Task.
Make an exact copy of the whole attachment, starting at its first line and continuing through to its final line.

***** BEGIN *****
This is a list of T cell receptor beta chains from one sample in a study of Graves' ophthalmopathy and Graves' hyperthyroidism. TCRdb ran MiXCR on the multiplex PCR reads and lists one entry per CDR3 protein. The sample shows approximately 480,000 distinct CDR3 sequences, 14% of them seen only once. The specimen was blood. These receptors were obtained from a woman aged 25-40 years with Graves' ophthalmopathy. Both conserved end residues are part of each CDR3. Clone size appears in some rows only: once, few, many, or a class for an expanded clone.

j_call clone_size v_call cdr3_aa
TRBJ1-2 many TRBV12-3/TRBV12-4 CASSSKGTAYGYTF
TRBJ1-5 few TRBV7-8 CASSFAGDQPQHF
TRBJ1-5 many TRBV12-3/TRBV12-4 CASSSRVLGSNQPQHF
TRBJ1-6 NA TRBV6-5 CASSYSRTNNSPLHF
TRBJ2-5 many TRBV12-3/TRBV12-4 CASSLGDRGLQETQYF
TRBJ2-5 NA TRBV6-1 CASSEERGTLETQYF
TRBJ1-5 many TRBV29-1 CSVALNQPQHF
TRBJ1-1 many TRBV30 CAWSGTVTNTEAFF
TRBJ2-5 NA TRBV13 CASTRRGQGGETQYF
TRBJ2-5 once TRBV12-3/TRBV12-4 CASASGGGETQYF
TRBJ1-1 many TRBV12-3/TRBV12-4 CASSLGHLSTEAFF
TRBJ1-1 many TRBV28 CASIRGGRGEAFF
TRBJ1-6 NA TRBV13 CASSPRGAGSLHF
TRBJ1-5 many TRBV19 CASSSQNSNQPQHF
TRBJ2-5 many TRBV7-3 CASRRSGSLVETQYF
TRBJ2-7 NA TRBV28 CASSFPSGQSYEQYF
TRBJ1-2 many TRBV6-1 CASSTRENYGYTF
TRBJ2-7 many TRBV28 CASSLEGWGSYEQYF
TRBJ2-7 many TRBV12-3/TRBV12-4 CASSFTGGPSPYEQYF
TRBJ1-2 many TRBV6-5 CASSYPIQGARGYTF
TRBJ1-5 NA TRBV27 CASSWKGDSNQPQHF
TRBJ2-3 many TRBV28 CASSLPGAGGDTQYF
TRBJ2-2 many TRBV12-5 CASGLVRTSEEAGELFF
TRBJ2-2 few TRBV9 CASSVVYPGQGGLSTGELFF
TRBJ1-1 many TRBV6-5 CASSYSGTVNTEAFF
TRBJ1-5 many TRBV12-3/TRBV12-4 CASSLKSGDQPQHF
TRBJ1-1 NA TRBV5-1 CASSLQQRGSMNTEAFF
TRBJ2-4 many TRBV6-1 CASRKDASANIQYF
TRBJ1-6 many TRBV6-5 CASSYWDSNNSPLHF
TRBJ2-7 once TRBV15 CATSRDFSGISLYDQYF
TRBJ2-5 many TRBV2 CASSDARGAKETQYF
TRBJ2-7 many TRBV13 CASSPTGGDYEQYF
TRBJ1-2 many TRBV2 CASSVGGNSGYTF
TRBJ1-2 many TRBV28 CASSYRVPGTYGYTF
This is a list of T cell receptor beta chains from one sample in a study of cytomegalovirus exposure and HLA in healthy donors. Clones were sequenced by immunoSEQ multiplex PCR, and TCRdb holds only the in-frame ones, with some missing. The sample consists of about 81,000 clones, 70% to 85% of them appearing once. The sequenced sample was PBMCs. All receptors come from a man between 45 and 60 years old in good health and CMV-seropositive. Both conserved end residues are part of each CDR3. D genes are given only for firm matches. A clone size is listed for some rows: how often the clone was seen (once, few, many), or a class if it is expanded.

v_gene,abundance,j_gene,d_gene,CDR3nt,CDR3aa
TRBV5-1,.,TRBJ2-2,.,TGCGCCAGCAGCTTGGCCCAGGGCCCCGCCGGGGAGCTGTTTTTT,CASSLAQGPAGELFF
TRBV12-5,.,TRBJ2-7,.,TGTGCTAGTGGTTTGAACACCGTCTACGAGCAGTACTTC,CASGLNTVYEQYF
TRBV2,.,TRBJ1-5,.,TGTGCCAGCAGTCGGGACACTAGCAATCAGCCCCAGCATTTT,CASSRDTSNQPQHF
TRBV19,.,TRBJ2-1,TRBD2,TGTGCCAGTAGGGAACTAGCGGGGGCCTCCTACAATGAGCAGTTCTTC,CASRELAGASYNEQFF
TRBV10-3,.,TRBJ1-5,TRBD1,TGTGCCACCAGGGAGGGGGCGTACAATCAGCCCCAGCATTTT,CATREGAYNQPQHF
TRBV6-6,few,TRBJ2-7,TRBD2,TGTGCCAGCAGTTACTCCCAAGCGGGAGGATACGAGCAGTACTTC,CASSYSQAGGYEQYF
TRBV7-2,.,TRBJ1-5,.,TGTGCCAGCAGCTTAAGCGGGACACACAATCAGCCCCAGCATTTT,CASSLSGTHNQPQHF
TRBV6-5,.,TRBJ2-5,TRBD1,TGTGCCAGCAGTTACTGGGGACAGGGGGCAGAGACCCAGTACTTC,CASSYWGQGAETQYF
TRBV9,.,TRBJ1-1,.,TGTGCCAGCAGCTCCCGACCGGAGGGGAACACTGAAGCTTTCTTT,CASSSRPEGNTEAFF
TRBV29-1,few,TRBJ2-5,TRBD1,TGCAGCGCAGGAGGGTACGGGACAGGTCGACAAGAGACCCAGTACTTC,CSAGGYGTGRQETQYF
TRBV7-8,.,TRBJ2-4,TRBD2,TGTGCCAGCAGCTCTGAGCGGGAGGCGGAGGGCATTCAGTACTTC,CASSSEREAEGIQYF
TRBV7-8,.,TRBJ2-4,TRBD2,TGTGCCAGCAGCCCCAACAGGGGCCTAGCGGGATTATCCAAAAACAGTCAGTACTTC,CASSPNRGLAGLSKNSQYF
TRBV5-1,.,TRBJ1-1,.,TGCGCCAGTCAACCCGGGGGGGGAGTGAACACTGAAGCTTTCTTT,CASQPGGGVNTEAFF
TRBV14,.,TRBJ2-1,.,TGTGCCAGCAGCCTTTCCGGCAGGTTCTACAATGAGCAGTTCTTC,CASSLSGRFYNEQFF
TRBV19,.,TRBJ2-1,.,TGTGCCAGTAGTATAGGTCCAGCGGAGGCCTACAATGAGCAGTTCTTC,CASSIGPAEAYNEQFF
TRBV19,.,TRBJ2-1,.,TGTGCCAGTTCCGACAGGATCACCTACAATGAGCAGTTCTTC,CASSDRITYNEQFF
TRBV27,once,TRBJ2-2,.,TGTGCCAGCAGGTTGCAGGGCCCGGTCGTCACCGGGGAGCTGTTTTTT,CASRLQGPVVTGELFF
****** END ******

This is a list of T cell receptor beta chains from one sample in a study of Graves' ophthalmopathy and Graves' hyperthyroidism. TCRdb ran MiXCR on the multiplex PCR reads and lists one entry per CDR3 protein. The sample shows approximately 480,000 distinct CDR3 sequences, 14% of them seen only once. The specimen was blood. These receptors were obtained from a woman aged 25-40 years with Graves' ophthalmopathy. Both conserved end residues are part of each CDR3. Clone size appears in some rows only: once, few, many, or a class for an expanded clone.

j_call clone_size v_call cdr3_aa
TRBJ1-2 many TRBV12-3/TRBV12-4 CASSSKGTAYGYTF
TRBJ1-5 few TRBV7-8 CASSFAGDQPQHF
TRBJ1-5 many TRBV12-3/TRBV12-4 CASSSRVLGSNQPQHF
TRBJ1-6 NA TRBV6-5 CASSYSRTNNSPLHF
TRBJ2-5 many TRBV12-3/TRBV12-4 CASSLGDRGLQETQYF
TRBJ2-5 NA TRBV6-1 CASSEERGTLETQYF
TRBJ1-5 many TRBV29-1 CSVALNQPQHF
TRBJ1-1 many TRBV30 CAWSGTVTNTEAFF
TRBJ2-5 NA TRBV13 CASTRRGQGGETQYF
TRBJ2-5 once TRBV12-3/TRBV12-4 CASASGGGETQYF
TRBJ1-1 many TRBV12-3/TRBV12-4 CASSLGHLSTEAFF
TRBJ1-1 many TRBV28 CASIRGGRGEAFF
TRBJ1-6 NA TRBV13 CASSPRGAGSLHF
TRBJ1-5 many TRBV19 CASSSQNSNQPQHF
TRBJ2-5 many TRBV7-3 CASRRSGSLVETQYF
TRBJ2-7 NA TRBV28 CASSFPSGQSYEQYF
TRBJ1-2 many TRBV6-1 CASSTRENYGYTF
TRBJ2-7 many TRBV28 CASSLEGWGSYEQYF
TRBJ2-7 many TRBV12-3/TRBV12-4 CASSFTGGPSPYEQYF
TRBJ1-2 many TRBV6-5 CASSYPIQGARGYTF
TRBJ1-5 NA TRBV27 CASSWKGDSNQPQHF
TRBJ2-3 many TRBV28 CASSLPGAGGDTQYF
TRBJ2-2 many TRBV12-5 CASGLVRTSEEAGELFF
TRBJ2-2 few TRBV9 CASSVVYPGQGGLSTGELFF
TRBJ1-1 many TRBV6-5 CASSYSGTVNTEAFF
TRBJ1-5 many TRBV12-3/TRBV12-4 CASSLKSGDQPQHF
TRBJ1-1 NA TRBV5-1 CASSLQQRGSMNTEAFF
TRBJ2-4 many TRBV6-1 CASRKDASANIQYF
TRBJ1-6 many TRBV6-5 CASSYWDSNNSPLHF
TRBJ2-7 once TRBV15 CATSRDFSGISLYDQYF
TRBJ2-5 many TRBV2 CASSDARGAKETQYF
TRBJ2-7 many TRBV13 CASSPTGGDYEQYF
TRBJ1-2 many TRBV2 CASSVGGNSGYTF
TRBJ1-2 many TRBV28 CASSYRVPGTYGYTF
This is a list of T cell receptor beta chains from one sample in a study of cytomegalovirus exposure and HLA in healthy donors. Clones were sequenced by immunoSEQ multiplex PCR, and TCRdb holds only the in-frame ones, with some missing. The sample consists of about 81,000 clones, 70% to 85% of them appearing once. The sequenced sample was PBMCs. All receptors come from a man between 45 and 60 years old in good health and CMV-seropositive. Both conserved end residues are part of each CDR3. D genes are given only for firm matches. A clone size is listed for some rows: how often the clone was seen (once, few, many), or a class if it is expanded.

v_gene,abundance,j_gene,d_gene,CDR3nt,CDR3aa
TRBV5-1,.,TRBJ2-2,.,TGCGCCAGCAGCTTGGCCCAGGGCCCCGCCGGGGAGCTGTTTTTT,CASSLAQGPAGELFF
TRBV12-5,.,TRBJ2-7,.,TGTGCTAGTGGTTTGAACACCGTCTACGAGCAGTACTTC,CASGLNTVYEQYF
TRBV2,.,TRBJ1-5,.,TGTGCCAGCAGTCGGGACACTAGCAATCAGCCCCAGCATTTT,CASSRDTSNQPQHF
TRBV19,.,TRBJ2-1,TRBD2,TGTGCCAGTAGGGAACTAGCGGGGGCCTCCTACAATGAGCAGTTCTTC,CASRELAGASYNEQFF
TRBV10-3,.,TRBJ1-5,TRBD1,TGTGCCACCAGGGAGGGGGCGTACAATCAGCCCCAGCATTTT,CATREGAYNQPQHF
TRBV6-6,few,TRBJ2-7,TRBD2,TGTGCCAGCAGTTACTCCCAAGCGGGAGGATACGAGCAGTACTTC,CASSYSQAGGYEQYF
TRBV7-2,.,TRBJ1-5,.,TGTGCCAGCAGCTTAAGCGGGACACACAATCAGCCCCAGCATTTT,CASSLSGTHNQPQHF
TRBV6-5,.,TRBJ2-5,TRBD1,TGTGCCAGCAGTTACTGGGGACAGGGGGCAGAGACCCAGTACTTC,CASSYWGQGAETQYF
TRBV9,.,TRBJ1-1,.,TGTGCCAGCAGCTCCCGACCGGAGGGGAACACTGAAGCTTTCTTT,CASSSRPEGNTEAFF
TRBV29-1,few,TRBJ2-5,TRBD1,TGCAGCGCAGGAGGGTACGGGACAGGTCGACAAGAGACCCAGTACTTC,CSAGGYGTGRQETQYF
TRBV7-8,.,TRBJ2-4,TRBD2,TGTGCCAGCAGCTCTGAGCGGGAGGCGGAGGGCATTCAGTACTTC,CASSSEREAEGIQYF
TRBV7-8,.,TRBJ2-4,TRBD2,TGTGCCAGCAGCCCCAACAGGGGCCTAGCGGGATTATCCAAAAACAGTCAGTACTTC,CASSPNRGLAGLSKNSQYF
TRBV5-1,.,TRBJ1-1,.,TGCGCCAGTCAACCCGGGGGGGGAGTGAACACTGAAGCTTTCTTT,CASQPGGGVNTEAFF
TRBV14,.,TRBJ2-1,.,TGTGCCAGCAGCCTTTCCGGCAGGTTCTACAATGAGCAGTTCTTC,CASSLSGRFYNEQFF
TRBV19,.,TRBJ2-1,.,TGTGCCAGTAGTATAGGTCCAGCGGAGGCCTACAATGAGCAGTTCTTC,CASSIGPAEAYNEQFF
TRBV19,.,TRBJ2-1,.,TGTGCCAGTTCCGACAGGATCACCTACAATGAGCAGTTCTTC,CASSDRITYNEQFF
TRBV27,once,TRBJ2-2,.,TGTGCCAGCAGGTTGCAGGGCCCGGTCGTCACCGGGGAGCTGTTTTTT,CASRLQGPVVTGELFF